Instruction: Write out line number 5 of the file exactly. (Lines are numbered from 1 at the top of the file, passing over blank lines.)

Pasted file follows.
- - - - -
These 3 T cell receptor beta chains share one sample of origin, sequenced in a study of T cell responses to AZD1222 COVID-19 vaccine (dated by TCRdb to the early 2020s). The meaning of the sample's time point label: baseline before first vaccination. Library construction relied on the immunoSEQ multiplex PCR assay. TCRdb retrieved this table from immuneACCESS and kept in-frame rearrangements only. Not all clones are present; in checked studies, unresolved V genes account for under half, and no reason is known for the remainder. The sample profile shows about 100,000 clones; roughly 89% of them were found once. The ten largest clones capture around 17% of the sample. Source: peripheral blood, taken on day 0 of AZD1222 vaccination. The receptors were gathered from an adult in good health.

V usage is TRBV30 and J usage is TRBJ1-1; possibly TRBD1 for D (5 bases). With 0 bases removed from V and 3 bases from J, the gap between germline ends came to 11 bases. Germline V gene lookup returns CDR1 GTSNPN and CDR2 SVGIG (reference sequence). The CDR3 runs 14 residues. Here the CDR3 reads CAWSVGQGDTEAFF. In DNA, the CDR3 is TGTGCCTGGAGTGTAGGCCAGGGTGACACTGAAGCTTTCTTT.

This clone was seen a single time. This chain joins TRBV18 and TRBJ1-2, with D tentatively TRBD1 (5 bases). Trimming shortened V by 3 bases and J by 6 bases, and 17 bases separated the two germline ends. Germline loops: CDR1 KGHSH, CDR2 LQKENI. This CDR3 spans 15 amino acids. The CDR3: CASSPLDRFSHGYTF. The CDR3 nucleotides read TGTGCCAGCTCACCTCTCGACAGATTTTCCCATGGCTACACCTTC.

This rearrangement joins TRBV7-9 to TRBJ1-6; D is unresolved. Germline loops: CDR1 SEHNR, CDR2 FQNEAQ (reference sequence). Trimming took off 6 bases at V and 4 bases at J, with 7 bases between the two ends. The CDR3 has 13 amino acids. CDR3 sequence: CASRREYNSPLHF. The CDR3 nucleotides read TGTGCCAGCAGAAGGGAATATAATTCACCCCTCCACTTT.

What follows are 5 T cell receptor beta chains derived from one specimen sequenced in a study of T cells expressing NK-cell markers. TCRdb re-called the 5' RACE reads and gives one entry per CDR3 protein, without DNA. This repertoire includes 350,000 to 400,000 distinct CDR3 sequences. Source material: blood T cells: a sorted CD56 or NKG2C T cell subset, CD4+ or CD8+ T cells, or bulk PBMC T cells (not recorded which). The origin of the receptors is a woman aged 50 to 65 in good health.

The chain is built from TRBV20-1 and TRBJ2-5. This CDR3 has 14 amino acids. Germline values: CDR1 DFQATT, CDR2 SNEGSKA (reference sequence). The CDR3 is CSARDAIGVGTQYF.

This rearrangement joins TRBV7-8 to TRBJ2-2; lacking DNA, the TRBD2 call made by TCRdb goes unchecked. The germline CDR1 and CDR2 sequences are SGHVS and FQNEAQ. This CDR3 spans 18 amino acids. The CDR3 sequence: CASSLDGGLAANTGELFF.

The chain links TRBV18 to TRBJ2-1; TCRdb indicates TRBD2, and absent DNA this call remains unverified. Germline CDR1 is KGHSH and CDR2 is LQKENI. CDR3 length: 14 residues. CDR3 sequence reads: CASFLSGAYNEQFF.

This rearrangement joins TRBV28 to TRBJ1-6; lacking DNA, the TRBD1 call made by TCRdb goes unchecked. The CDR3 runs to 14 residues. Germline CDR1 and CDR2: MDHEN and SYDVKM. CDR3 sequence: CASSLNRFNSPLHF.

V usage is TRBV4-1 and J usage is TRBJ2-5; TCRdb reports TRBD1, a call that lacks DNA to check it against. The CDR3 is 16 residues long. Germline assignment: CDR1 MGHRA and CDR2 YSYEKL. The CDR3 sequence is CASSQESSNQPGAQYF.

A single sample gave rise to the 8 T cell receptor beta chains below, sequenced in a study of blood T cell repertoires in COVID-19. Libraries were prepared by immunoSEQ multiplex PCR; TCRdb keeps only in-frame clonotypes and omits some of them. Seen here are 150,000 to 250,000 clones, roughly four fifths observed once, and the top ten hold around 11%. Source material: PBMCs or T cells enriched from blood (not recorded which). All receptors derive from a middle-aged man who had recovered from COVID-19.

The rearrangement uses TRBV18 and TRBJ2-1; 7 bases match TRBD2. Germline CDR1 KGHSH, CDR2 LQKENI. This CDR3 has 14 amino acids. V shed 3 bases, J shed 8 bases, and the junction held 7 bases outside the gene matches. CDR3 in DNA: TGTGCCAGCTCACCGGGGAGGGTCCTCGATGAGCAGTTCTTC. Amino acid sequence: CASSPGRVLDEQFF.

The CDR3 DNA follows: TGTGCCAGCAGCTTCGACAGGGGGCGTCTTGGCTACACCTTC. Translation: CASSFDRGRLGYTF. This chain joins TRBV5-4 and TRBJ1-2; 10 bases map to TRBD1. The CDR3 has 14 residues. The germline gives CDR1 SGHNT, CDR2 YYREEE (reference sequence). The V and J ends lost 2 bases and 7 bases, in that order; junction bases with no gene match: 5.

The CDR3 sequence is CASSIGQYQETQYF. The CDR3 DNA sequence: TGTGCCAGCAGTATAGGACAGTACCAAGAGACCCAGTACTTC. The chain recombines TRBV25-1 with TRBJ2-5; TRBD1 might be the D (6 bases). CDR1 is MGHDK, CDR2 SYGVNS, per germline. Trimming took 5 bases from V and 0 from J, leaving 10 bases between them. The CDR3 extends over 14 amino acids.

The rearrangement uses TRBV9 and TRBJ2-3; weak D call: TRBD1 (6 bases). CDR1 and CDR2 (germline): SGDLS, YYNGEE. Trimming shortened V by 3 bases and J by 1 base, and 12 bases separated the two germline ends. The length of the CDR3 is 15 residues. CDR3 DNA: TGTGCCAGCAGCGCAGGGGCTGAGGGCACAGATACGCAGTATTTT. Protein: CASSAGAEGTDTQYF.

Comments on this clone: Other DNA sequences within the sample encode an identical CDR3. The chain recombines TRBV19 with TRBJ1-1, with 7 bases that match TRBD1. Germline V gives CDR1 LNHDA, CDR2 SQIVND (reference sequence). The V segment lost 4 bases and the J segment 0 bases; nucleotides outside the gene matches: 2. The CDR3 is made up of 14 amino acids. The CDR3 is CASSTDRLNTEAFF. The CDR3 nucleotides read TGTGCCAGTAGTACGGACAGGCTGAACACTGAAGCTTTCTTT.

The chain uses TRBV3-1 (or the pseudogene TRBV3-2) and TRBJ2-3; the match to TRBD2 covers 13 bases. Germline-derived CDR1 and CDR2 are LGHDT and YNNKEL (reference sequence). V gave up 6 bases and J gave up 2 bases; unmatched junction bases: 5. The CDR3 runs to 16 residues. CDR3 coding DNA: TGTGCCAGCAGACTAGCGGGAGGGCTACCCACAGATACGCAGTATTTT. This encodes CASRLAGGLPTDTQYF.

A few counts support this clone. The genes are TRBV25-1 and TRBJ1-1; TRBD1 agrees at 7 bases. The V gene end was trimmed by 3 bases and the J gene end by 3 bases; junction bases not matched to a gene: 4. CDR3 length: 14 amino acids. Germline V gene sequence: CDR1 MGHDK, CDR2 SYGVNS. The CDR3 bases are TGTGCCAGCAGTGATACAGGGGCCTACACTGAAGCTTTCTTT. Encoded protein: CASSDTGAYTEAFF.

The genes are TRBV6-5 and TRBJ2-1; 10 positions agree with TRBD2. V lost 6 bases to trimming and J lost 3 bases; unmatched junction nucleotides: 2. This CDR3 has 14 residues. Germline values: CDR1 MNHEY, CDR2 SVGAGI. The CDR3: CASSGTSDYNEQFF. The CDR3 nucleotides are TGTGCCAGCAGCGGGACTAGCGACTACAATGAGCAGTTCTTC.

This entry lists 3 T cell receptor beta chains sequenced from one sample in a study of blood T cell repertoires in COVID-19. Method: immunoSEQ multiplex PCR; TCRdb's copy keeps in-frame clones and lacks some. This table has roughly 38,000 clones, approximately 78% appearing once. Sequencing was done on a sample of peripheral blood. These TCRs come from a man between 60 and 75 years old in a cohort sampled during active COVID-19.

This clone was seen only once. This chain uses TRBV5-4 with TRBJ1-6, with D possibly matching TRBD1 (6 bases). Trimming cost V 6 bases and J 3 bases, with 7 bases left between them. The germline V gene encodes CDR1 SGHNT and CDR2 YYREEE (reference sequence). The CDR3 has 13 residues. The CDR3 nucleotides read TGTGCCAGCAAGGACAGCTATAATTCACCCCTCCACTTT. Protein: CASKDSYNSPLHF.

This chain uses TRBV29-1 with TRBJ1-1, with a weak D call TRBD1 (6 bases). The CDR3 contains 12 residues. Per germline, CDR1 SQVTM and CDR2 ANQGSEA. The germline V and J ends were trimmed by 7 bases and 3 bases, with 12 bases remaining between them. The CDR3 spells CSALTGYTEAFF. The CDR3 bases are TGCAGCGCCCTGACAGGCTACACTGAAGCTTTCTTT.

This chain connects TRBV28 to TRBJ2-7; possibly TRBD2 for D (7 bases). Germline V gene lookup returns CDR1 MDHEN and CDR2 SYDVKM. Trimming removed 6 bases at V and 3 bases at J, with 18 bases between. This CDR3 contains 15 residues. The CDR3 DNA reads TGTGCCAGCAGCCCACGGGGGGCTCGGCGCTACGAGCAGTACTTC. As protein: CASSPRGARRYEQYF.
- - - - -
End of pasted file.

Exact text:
What follows are 5 T cell receptor beta chains derived from one specimen sequenced in a study of T cells expressing NK-cell markers. TCRdb re-called the 5' RACE reads and gives one entry per CDR3 protein, without DNA. This repertoire includes 350,000 to 400,000 distinct CDR3 sequences. Source material: blood T cells: a sorted CD56 or NKG2C T cell subset, CD4+ or CD8+ T cells, or bulk PBMC T cells (not recorded which). The origin of the receptors is a woman aged 50 to 65 in good health.